The Russians seek to mark their presence in Pakistan; first, the country was visited by Russia’s Director of the Foreign Intelligence Service, Sergey Naryshkin, who took part in a meeting of leaders of intelligence services of Russia, China and Iran. Then, it was Russian Deputy Defence Minister who paid visit to the country with the aim of discussing a deal on training Pakistani officers in Russia. In addition, a Pakistani warship was presented during the recent parade of the Russian fleet in St. Petersburg; thus, it seems that security cooperation between both countries is dynamically developing, as we wrote in our report a few month ago.The Russians tend to replace the Americans while their recent rapprochement with Pakistan may considerably affect the development of the situation both in a neighbouring Afghanistan as well as in the region.
As informed by Reuters, Gazprom has already suspended its external borrowing program. The reason is simple: an intensifying legal dispute with Ukraine's Naftogaz within the framework of the award of the Stockholm Arbitration. In June, a court in London froze Gazprom's assets in Great Britain at the request of Naftogaz. The Ukrainian company has been using its best efforts to force Gazprom to pay a compensation of 2.6 billion dollars, as ordered by the tribunal. It seems that the British verdict has scared off Western banks that traditionally cooperate with Gazprom. Thus, it is more likely that any new funds, which may be acquired by Gazprom in London, might also been frozen under the aforementioned decision. Such state of affairs has seemingly complicated Gazprom's plans, as the company is obliged to repay 15.2 billion dollars of external indebtedness until the end of the year. In addition, the corporation needs some extra funds for the implementation of gas pipeline projects to China…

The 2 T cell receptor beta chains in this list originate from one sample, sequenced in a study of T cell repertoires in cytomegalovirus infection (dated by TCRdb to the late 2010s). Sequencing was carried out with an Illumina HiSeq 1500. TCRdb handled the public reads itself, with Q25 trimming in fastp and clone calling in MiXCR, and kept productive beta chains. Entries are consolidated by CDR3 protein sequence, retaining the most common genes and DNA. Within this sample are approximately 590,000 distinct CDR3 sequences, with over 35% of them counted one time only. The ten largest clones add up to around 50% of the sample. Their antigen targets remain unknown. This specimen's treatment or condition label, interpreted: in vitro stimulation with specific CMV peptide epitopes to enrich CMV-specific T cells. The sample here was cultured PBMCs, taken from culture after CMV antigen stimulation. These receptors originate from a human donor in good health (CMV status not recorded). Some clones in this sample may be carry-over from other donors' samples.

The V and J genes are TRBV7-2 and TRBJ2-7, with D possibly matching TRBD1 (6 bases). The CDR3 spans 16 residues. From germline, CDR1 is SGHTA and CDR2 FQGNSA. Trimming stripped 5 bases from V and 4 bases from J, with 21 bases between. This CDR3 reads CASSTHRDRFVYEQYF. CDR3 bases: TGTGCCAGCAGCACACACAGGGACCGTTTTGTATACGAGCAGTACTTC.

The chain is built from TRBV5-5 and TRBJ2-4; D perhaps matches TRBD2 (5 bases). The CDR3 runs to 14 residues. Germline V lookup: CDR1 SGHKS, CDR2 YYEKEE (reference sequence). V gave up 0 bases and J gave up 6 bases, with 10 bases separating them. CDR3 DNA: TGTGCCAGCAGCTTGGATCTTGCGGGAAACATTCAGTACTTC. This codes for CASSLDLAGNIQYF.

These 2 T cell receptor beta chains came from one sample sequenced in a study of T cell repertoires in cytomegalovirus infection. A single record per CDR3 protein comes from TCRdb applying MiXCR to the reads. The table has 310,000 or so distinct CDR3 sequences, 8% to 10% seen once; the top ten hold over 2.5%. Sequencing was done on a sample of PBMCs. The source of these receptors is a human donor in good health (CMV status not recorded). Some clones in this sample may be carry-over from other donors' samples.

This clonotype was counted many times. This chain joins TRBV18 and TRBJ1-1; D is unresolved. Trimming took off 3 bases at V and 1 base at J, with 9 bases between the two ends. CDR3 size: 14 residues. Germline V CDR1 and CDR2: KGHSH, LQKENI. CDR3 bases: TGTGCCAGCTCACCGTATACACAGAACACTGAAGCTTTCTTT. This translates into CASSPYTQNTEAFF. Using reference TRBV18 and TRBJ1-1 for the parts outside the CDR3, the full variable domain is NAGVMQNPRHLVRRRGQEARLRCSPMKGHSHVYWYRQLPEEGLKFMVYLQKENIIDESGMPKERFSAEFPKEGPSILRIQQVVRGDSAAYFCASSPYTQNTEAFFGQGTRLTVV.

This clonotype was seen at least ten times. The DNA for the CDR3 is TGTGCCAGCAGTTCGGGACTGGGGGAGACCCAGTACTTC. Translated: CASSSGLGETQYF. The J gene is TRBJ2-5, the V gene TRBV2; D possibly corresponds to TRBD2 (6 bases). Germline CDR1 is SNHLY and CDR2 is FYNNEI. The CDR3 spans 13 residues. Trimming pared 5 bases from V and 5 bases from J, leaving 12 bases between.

Huge protests have recently erupted in Iran in response to the deteriorating economic situation in the country; as a result, the Parliament expects President Hassan Rouhani to provide it with necessary explanation. U.S. President Donald Trump's decision to withdraw from the Joint Comprehensive Plan of Action (reached in 2015) keeps increasing the pressure on Iran's economy. Nevertheless, the worst is yet to come for Tehran as it may be most threatened by sanctions imposed on the state's oil sector. It is rather certain that Western companies will withdraw from Iran, as they will not risk any American repressions. And now Tehran counts primarily on Moscow's further steps. The Russians have already assured that they would provide Iran with any necessary help; at the same time, many Iranians warn that the Kremlin might sell its Middle East ally to the Americans. So one may be afraid of political tensions amid Iran's military presence and Syria as well as reports about an alleged secret…